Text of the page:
Sunday, October 20, 2013

Internet of Things: two visions

I do like the idea of ubiquitous computing - it's what you get when you follow Moore's law and adopt IPv6's address space: a whole lot of cheap components that are aware of each other.

We've certainly achieved the cheap: due to the increasing demands of the smartphone market, a GPS chip, decent processor, memory and more are certainly ubiquitous.
It's easy enough you can buy a Raspberry Pi with a few clicks, and have the power of a decent server available to you.
Right now, I've got my Pi running burning-down - I do need to extract a few key stats from the data, given we are in a bushfire season too.

What we lack is robust means for all of these cheap different components to talk to each other. The fact I had to frown at my air-conditioner so much to get it to speak to me is alarming, what's more alarming is the Korean Electrical Engineer understanding of the web is terrible - the reason my 'smart' Air-conditioner takes so long to connect to my phone stems entirely from the fact the designers simply spam the local spectrum with "hello, are you there" requests.
Having read the basics of the specs, I doubt I would have taken the same approach. That said, the future won't be built by folks like myself, it's more likely to emerge from a Chinese manufacturing plant. Western businesses believe they are cutting costs, but the real effect (and in my opinion, a good one to some degree) is training the next generation of localized startups, developers and more.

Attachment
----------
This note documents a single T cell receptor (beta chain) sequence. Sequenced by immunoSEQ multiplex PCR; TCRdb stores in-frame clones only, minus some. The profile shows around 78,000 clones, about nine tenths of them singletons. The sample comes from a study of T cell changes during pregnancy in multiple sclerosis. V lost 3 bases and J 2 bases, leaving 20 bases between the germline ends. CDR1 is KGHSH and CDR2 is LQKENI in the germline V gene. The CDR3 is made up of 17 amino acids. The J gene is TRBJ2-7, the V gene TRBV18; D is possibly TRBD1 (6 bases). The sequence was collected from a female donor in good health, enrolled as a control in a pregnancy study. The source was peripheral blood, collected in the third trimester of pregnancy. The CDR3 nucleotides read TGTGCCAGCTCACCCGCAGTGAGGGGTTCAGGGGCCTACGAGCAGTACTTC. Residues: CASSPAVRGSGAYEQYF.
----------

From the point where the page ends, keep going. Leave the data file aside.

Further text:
This is widely acknowledged: it's common for Indian app developers to observe an idea working in one market, produce a clone and localize it; to obtain the first mover advantage.

My issue with this scenario is not derivatives or some kind of 'theft' of ideas; but the production of silos.

I can't explain to you how much it frustrates me that I can't simply buy a Nest Smoke Alarm here in Australia; because of shipping costs; plugs and voltage.
I can't explain to you how much it frustrates me that I can make my phone, laptop and air conditioner talk; but only behind certain limited network conditions and with enough manual coddling to make the effort invalid.

There's two efforts, tackling different parts of the problem that I'm aware of. The first is

Clearly, someone here knows enough buzz words to appeal to developers; but ultimately I have my doubts about the utility of it.
For example; I accepted the initial overall concept enough to be half way through purchasing a second Pi to run it (clearly marketing works for them) before I dug into the 'supported hardware' section.
95% of the devices listed aren't in my market, available for me, or of use to me.

On the other end of the spectrum, I'm reading about the architectural problems that 'The Thing System' and others will likely face:

This acts as a hell of a reality check to me; as the language here and assumptions made are so far removed from the current computing ecosystem that they border on unobtainable.

Where does the middle ground lie? With devices that talk through limited protocols and proxies; or a approaching a lingua franca of computing spanning multiple devices, domains and more?

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